Wildlife Safaris in Uganda
Uganda’s wildlife is distributed across the country in the different 10 National parks, 12 game reserves, the 5 community wildlife management areas and the 13 wildlife sanctuaries. This makes Uganda the most rich and gifted country by nature as it display the best landscape with the rift valley, tropical forests, Savanna grasslands and water bodies that have an extensive flora and fauna top over all countries in the region.
On your wildlife safari in Uganda, we will try to cover the best and accessible wildlife reserves according to your interests and a number of days dedicated to your adventure in Uganda. These best sites may include;
Kidepo Valley National Pak, Uganda’s most isolated national park, but the few who make the long journey north through the wild frontier region of Karamoja would agree that it is also the most magnificent, for Kidepo ranks among Africa’s finest wildernesses. From Apoka, in the heart of the park, a savannah landscape extends far beyond the gazetted area, towards horizons outlined by distant mountain ranges.
Kidepo has a profusion of big game and hosts over 77 mammal species including the Lions and Cheaters as well as about 475 bird species.
Primate life in Kibale forest, Kibale national park boasts 13 primate species which include the red colobus L’Hoest monkey and the Endemic Uganda mangabey. The chimpanzees are the main attraction in the forest and the endemic species of birds.
Bwindi Impenetrable National Park the home to the Giants but gentle Mountain Gorillas. Bwindi forest lies in southwestern Uganda on the edge of the Rift Valley and is one of Uganda’s oldest and most biologically diverse rain forests, contains almost 400 species of plants. It is home to more than half of the remaining mountain gorillas in the world with several habituated groups, which can be tracked.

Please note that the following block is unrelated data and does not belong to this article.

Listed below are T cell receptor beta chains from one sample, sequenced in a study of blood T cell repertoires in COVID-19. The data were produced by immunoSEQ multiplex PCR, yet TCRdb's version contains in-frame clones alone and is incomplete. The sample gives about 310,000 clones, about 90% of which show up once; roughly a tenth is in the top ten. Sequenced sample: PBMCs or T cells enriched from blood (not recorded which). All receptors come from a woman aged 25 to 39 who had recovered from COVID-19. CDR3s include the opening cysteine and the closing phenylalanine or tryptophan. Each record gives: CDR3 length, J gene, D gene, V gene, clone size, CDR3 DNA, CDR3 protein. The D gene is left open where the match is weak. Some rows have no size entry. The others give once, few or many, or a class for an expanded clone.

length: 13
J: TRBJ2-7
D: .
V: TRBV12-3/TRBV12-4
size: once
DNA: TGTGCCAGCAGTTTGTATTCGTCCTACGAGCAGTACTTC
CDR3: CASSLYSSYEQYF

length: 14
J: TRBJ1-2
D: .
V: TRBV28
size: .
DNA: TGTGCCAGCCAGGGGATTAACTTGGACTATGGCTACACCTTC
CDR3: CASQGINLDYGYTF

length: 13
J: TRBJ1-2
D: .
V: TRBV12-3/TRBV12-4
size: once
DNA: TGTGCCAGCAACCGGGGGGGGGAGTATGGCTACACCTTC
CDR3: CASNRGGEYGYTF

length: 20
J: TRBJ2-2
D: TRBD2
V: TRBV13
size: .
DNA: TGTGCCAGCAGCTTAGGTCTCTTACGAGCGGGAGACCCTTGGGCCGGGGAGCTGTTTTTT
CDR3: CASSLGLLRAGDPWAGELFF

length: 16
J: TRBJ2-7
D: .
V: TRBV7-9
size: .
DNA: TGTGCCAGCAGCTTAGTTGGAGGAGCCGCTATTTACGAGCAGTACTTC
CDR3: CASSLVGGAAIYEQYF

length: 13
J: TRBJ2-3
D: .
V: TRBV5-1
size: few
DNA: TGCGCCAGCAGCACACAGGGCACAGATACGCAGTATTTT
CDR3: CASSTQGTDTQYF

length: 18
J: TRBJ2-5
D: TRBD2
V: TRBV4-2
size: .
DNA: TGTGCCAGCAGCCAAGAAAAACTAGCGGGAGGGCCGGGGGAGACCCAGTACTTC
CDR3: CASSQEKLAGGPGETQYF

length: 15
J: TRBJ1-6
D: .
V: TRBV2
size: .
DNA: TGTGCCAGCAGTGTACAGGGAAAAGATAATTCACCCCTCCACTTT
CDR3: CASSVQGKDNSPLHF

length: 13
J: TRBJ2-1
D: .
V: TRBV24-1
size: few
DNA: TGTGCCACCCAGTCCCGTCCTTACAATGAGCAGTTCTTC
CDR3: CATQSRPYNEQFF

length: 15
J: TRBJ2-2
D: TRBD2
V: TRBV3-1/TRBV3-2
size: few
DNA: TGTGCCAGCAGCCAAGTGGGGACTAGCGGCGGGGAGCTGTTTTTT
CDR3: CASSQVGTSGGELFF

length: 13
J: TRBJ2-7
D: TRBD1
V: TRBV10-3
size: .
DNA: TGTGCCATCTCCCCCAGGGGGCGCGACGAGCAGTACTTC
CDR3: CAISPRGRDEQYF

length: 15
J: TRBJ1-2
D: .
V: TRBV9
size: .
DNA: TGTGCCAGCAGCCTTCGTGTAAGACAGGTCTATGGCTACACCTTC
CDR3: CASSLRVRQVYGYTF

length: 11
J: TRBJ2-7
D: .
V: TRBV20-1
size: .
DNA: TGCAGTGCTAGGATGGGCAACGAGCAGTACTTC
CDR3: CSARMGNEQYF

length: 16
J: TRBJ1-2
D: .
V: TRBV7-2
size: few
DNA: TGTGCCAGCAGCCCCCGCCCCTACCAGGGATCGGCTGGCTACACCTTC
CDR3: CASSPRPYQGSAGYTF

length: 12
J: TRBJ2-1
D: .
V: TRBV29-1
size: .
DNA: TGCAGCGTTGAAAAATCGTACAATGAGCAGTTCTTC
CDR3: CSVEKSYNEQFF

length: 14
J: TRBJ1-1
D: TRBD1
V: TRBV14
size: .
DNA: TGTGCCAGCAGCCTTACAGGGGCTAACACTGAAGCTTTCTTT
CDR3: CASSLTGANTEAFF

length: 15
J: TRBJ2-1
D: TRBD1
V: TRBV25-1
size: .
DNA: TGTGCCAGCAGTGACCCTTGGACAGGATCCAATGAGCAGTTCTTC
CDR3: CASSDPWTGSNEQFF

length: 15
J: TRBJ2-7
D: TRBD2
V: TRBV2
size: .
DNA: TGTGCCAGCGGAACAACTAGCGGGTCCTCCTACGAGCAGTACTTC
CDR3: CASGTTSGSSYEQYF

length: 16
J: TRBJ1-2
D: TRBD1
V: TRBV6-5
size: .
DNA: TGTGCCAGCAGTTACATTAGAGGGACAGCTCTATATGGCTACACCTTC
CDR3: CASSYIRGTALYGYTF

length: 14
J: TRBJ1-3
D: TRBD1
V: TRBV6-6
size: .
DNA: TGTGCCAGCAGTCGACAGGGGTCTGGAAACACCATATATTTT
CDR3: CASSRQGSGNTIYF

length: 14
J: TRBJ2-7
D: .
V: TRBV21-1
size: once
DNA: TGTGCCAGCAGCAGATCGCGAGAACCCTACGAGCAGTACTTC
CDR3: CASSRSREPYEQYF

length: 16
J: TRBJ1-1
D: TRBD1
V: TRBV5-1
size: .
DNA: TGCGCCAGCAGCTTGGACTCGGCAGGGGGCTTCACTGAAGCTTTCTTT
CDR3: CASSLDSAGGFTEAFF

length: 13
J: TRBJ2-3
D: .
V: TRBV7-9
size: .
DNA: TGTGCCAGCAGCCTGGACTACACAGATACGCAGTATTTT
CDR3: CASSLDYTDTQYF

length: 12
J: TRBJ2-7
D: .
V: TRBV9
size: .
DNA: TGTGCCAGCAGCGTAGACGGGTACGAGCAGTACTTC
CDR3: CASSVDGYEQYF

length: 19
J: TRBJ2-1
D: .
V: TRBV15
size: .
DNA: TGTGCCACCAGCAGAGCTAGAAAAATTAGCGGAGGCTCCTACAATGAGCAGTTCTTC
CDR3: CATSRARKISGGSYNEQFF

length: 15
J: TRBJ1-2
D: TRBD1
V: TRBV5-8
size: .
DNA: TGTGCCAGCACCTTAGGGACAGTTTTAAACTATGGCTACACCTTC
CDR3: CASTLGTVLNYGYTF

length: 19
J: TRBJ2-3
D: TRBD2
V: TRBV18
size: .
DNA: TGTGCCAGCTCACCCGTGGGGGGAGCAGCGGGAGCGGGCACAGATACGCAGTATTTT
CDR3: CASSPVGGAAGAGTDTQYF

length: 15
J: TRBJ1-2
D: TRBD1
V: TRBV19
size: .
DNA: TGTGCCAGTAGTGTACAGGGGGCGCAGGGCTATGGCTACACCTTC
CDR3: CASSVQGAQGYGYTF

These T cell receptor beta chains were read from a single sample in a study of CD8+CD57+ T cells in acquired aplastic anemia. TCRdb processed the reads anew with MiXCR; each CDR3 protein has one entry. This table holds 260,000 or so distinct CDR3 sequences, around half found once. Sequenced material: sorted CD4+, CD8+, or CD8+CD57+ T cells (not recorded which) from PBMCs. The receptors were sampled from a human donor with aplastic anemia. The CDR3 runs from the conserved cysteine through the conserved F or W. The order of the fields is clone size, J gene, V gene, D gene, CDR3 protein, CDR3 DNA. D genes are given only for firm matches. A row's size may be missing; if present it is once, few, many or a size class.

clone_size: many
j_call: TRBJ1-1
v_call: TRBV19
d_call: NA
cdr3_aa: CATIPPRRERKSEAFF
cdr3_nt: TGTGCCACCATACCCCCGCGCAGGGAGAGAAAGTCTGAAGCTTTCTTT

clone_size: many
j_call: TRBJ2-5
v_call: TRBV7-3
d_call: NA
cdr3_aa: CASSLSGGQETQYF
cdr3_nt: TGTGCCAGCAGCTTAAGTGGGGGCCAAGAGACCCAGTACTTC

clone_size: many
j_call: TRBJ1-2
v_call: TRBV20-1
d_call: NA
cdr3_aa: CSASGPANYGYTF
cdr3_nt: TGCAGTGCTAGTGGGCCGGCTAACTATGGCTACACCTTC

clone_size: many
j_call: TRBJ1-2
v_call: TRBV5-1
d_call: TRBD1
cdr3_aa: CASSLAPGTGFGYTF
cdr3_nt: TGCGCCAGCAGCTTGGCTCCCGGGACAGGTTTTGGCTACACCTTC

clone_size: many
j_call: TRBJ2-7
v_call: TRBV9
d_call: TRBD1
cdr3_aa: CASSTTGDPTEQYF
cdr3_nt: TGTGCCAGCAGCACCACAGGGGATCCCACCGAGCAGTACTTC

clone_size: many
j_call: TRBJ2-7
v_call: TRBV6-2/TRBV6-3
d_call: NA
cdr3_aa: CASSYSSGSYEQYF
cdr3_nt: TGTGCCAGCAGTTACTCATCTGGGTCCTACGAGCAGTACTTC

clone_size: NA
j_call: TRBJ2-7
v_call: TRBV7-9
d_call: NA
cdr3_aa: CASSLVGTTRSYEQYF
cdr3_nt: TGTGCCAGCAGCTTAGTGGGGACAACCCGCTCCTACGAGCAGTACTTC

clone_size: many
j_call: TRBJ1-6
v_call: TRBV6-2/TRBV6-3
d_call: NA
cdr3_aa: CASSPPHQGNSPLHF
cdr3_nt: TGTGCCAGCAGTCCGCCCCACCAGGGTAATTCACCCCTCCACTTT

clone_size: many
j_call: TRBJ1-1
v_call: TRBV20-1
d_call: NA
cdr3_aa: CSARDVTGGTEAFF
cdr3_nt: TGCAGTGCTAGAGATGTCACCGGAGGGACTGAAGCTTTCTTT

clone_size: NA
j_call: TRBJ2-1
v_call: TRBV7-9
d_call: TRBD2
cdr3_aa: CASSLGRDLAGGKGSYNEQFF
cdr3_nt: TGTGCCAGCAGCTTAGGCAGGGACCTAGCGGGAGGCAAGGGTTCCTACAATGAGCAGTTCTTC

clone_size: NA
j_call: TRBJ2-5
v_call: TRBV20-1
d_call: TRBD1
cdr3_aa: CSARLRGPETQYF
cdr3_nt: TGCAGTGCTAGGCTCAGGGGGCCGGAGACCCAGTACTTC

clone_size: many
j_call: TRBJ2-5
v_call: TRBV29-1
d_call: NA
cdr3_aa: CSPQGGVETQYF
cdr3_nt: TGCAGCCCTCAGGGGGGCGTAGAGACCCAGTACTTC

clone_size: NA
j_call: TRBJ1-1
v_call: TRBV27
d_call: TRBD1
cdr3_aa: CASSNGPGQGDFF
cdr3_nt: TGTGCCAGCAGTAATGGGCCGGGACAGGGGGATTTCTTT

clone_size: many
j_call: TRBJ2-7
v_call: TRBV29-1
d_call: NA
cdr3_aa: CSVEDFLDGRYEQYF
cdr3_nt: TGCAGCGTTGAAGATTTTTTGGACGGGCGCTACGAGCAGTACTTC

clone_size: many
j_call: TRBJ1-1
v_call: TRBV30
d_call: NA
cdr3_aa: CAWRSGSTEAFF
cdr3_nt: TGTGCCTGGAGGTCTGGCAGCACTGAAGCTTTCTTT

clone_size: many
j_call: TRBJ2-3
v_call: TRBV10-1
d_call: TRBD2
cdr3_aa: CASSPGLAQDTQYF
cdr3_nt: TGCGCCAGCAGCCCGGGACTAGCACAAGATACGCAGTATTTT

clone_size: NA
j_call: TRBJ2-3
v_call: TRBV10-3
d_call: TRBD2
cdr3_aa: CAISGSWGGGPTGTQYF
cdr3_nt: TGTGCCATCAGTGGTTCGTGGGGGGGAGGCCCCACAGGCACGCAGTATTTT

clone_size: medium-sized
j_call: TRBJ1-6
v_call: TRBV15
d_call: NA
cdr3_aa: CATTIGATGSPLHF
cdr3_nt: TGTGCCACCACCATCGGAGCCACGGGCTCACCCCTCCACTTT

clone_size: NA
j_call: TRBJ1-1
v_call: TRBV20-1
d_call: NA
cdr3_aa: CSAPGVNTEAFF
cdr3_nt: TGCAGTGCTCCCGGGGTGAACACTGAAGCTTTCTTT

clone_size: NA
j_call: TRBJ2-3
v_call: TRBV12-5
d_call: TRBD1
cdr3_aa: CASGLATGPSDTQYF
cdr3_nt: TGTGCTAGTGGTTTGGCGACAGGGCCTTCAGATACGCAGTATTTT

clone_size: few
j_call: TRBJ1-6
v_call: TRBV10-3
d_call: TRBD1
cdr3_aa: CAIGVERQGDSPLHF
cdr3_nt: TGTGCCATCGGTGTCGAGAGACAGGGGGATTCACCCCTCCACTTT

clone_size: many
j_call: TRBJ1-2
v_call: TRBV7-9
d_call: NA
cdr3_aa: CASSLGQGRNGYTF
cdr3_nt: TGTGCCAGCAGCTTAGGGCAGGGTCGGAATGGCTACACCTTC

The forest is home to a further 120 mammals, including several primate species such as baboons and chimpanzees, as well as elephants and antelopes. About 350 species of birds including 23 Albertine Rift endemics.
The Queen Elizabeth national Park. Founded in 1952 as Kazinga National Park and renamed two years later to commemorate a visit by Queen Elizabeth II, Queen Elizabeth National Park is justifiably Uganda’s most popular tourist destination. The park’s diverse ecosystems, which include extensive savanna, shady, humid forests, sparkling lakes and fertile wetlands, making it the ideal habitat for epic big game, with ten primate species including chimpanzees and over 600 species of birds.
The Kazinga Channel that connects the two lakes George and Edward is one of the wonders in the park as well as the salt crater lakes, the explosive craters and the Kyambura Gorge crowns the park “A medley of wonders”
Lake Mburo National Park a solid epic gem, located close to the highway connecting Kampala to other parks in western Uganda. Lake Mburo is the smallest of Uganda’s savannah national parks and it is home to 350 bird species as well as zebra, impala, eland, buffalo, Defassa waterbuck, leopard, hippo, hyena, topi and Giraffes.
Murchison Falls National Park, the stunning game reserve lies at the northern end of the Albertine Rift Valley. First gazetted as a game reserve in 1926, it is Uganda’s largest and oldest conservation area, hosting over 76 species of mammals and over 451 birds.
At Murchison Falls, the Nile squeezes through 14 metre wide gorge and plunges with a thunderous roar into the “Devil’s Cauldron”, creating a trademark rainbow. The gem is spectacular and include among the many; Giraffes, Hartebeests, Oribis, Elephants, herds of Buffalos and the cats, Note; the Rhino extinction made the park lose the big 5 remark.
Mgahinga Gorilla National Park is the smallest national park in Uganda and sits high in the clouds, at an altitude of between 2,227m and 4,127m. As its name suggests, it was created to protect the rare mountain gorillas that inhabit its dense forests, and it is also an important habitat for the endangered golden monkeys. Mgahinga has one habituated trans-boundary gorilla group.
The Batwa were self-sufficient – and visitors can see how during a fascinating tour with a Batwa guide to learn the secrets of the forest. Batwa are the indigenous residents of the forest and with all the tactics of hunting and traditional medicine.
Semuliki Forest Reserve. It is the only territory of true lowland tropical forest in East Africa, hosting 441 recorded bird species and 53 mammals. Semuliki National Park sprawls across the floor of the Semliki Valley on the remote, western side of the Rwenzori. The Park is dominated by the easternmost extension of the great Ituri Forest of the Congo Basin.